The prospect of the court ever trying Bush is considered extremely remote, however.
The US Government does not recognise the court and the only other way Bush could be investigated is if the Security Council were to order it, something unlikely to happen with Washington a veto-wielding permanent member.
Does it matter that Bashir has been indicted for war crimes?
Does it matter that Omar al-Bashir, the president of the ancient, deeply-divided republic of Sudan, has finally been indicted for war crimes in Darfur, crimes against humanity too, by the International Criminal Court in The Hague? It's in the news this morning, though not very high up most agendas.
In my own mind, I'm genuinely torn between the urge to see the brute . victor of a military coup in 1989 . brought to account for the kind of treatment exposed in a new Guardian film, and uneasiness about the real world consequences.
Ten aid agencies, feeding an estimated 1.5 million people, were immediately expelled from the region by the Khartoum government yesterday, whose supporters also demonstrated against "the white man's court". No surprise there, then.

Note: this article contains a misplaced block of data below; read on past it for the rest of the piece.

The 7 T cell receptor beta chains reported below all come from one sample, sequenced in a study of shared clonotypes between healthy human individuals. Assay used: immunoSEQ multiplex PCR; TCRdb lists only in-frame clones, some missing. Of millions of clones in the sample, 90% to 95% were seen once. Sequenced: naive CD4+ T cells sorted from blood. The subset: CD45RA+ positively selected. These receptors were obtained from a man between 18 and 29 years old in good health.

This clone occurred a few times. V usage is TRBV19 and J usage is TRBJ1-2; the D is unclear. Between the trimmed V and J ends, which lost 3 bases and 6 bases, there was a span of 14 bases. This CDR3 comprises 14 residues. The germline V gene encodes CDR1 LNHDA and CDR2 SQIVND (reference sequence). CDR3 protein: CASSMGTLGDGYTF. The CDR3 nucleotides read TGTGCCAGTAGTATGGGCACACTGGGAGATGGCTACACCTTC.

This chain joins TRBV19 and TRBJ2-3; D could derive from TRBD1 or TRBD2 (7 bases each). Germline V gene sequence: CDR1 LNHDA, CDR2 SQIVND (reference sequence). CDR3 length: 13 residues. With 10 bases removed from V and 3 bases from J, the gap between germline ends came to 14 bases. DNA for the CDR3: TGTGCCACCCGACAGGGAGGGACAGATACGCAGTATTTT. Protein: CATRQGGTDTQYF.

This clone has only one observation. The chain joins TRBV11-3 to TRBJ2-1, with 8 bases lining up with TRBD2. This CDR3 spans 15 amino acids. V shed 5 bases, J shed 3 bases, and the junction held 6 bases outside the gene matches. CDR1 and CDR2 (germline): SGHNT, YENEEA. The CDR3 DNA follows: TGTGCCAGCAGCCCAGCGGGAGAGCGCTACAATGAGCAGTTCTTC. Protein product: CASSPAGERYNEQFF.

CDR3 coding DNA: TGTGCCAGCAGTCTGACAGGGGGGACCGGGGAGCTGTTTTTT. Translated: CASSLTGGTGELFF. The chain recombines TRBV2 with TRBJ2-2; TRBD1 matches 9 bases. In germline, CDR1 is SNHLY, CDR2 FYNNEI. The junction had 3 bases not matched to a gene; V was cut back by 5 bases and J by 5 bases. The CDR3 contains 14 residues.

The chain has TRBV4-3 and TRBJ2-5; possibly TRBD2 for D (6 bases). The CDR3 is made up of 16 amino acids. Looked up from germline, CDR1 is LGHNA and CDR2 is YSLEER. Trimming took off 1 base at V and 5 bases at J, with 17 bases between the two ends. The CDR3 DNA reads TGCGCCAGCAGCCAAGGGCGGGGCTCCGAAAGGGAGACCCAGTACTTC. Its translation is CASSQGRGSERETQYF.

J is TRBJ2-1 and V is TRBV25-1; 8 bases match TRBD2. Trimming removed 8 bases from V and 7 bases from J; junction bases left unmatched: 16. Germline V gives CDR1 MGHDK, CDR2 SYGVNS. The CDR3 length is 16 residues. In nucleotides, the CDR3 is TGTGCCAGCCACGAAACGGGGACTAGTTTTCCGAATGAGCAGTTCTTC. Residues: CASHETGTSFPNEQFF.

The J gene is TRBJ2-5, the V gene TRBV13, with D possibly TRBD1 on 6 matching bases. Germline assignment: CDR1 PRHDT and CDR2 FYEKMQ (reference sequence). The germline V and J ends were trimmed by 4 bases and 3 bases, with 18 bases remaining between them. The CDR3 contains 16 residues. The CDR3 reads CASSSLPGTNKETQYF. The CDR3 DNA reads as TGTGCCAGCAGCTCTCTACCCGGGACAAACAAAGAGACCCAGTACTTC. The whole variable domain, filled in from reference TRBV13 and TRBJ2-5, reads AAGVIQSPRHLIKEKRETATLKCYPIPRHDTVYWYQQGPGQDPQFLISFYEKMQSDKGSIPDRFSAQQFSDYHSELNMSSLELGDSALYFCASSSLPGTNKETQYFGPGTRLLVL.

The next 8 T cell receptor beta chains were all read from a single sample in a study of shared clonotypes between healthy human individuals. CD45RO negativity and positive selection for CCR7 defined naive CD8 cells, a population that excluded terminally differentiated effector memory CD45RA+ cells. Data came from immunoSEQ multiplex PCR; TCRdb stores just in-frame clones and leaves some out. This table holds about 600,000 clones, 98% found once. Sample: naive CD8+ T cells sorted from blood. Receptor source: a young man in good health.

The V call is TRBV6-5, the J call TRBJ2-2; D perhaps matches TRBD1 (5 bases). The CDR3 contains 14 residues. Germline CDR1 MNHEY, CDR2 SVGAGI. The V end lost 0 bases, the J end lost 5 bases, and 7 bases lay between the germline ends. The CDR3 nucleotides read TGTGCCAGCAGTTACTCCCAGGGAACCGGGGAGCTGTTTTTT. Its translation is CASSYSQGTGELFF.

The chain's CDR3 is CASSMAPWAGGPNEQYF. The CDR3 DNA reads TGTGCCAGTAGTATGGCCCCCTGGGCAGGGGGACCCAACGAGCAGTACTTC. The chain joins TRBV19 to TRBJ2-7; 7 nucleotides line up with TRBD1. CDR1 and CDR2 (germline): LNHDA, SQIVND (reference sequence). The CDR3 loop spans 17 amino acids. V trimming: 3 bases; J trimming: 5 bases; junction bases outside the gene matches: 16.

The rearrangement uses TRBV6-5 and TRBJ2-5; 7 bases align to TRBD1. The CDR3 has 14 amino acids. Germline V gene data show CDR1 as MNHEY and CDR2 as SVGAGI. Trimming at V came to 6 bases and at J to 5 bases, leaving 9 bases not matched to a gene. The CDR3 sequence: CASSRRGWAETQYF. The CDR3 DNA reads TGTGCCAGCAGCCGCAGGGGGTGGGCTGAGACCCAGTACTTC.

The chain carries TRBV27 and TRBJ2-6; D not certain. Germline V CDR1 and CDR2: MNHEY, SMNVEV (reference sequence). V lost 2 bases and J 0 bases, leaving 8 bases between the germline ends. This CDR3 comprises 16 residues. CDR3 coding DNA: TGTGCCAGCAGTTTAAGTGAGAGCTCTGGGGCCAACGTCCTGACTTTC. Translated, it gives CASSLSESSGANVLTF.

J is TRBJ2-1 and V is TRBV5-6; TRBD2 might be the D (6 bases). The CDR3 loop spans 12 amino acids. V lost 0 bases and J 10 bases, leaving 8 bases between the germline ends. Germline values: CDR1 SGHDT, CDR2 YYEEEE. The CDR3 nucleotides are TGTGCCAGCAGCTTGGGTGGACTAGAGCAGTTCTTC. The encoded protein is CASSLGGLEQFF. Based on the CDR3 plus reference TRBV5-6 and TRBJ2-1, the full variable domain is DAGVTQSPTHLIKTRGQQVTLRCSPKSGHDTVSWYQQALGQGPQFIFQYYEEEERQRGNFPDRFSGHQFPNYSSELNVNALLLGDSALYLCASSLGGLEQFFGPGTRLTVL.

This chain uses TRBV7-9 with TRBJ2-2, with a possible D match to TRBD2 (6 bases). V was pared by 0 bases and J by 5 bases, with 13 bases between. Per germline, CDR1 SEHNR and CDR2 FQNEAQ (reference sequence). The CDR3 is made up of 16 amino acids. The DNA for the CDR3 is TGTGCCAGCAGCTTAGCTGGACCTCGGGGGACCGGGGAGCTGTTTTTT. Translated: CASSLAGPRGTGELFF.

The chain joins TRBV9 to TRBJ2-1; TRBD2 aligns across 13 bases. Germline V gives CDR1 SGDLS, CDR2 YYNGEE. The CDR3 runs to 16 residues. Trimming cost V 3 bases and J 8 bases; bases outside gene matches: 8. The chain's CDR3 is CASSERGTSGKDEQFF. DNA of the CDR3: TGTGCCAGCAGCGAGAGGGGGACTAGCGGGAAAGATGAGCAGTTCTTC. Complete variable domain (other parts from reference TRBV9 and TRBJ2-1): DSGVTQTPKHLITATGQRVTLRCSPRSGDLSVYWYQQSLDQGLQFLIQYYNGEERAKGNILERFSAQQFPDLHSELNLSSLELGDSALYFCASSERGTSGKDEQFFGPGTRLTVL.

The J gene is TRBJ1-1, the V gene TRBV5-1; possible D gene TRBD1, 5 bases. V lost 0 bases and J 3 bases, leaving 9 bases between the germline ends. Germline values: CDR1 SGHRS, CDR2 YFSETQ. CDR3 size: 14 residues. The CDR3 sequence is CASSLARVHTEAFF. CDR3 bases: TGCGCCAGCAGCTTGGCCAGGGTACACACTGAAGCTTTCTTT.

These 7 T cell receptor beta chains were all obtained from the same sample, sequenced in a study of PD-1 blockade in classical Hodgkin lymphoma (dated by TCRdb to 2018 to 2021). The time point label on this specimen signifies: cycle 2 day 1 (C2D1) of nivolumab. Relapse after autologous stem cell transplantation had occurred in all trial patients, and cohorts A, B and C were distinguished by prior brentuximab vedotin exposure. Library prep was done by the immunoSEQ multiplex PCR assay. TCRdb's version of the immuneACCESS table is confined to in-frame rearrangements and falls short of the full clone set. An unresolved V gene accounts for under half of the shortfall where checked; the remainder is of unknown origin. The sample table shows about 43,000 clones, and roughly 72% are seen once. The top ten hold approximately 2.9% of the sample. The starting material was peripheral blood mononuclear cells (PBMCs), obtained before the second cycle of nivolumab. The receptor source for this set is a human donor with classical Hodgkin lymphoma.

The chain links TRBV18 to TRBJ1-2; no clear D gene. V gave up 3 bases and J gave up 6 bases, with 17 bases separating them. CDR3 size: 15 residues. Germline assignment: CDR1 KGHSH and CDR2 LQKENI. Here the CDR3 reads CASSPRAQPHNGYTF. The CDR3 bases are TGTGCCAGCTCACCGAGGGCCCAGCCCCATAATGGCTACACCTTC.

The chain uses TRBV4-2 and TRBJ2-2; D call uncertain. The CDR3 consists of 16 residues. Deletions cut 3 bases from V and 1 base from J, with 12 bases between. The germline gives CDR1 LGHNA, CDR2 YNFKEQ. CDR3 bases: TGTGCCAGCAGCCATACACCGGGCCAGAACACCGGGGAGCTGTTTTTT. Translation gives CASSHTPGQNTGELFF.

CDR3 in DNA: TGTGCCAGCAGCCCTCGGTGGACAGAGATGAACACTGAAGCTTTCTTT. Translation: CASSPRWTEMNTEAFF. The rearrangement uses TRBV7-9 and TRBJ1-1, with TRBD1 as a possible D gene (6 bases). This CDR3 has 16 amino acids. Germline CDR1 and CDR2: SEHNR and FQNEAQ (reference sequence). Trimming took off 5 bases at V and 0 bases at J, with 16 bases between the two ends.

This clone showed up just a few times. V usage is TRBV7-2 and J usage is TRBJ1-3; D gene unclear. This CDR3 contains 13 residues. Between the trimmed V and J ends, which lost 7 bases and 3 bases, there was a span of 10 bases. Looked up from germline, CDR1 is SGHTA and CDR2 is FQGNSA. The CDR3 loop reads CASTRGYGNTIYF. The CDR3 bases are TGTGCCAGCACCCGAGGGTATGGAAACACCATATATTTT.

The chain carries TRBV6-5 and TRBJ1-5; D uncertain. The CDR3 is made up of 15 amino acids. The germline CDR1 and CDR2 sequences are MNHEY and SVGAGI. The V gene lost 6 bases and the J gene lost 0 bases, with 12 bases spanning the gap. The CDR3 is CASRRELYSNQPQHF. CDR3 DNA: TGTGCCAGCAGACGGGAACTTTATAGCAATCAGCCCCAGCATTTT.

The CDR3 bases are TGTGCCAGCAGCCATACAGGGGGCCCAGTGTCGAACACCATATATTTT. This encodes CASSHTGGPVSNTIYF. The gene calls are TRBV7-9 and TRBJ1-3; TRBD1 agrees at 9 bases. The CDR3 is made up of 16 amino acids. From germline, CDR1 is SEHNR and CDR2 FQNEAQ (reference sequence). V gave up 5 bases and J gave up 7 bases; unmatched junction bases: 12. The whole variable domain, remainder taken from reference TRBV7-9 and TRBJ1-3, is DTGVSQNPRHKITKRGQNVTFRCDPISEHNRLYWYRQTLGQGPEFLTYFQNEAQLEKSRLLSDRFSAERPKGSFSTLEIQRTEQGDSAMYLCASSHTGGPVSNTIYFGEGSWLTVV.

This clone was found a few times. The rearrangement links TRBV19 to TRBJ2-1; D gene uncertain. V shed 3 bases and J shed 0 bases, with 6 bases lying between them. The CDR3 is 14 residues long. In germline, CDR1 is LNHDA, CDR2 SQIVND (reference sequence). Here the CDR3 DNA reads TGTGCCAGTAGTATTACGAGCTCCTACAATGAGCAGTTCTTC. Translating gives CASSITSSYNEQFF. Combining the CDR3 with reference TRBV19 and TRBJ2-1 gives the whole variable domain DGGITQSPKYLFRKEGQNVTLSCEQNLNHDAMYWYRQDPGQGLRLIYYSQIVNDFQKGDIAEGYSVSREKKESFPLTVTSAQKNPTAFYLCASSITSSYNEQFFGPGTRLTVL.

In his column today, the Guardian's foreign affairs pundit, Simon Tisdall, calls the ICC decision (it drew back from genocide charges) a momentous and historic moment in the drive to make heads of state accountable for their deeds. At the same time he is pretty sceptical about much happening. The Obama administration is cautious; so is Britain, which was briefly (1899-1956) Sudan's colonial ruler.
It's a good example of the clash between an idealistic, what-ought-to-happen view of politics and the harsh limitations on what actually does happen, imposed by practical considerations, not least differing views of the facts in the case . and who is right and wrong.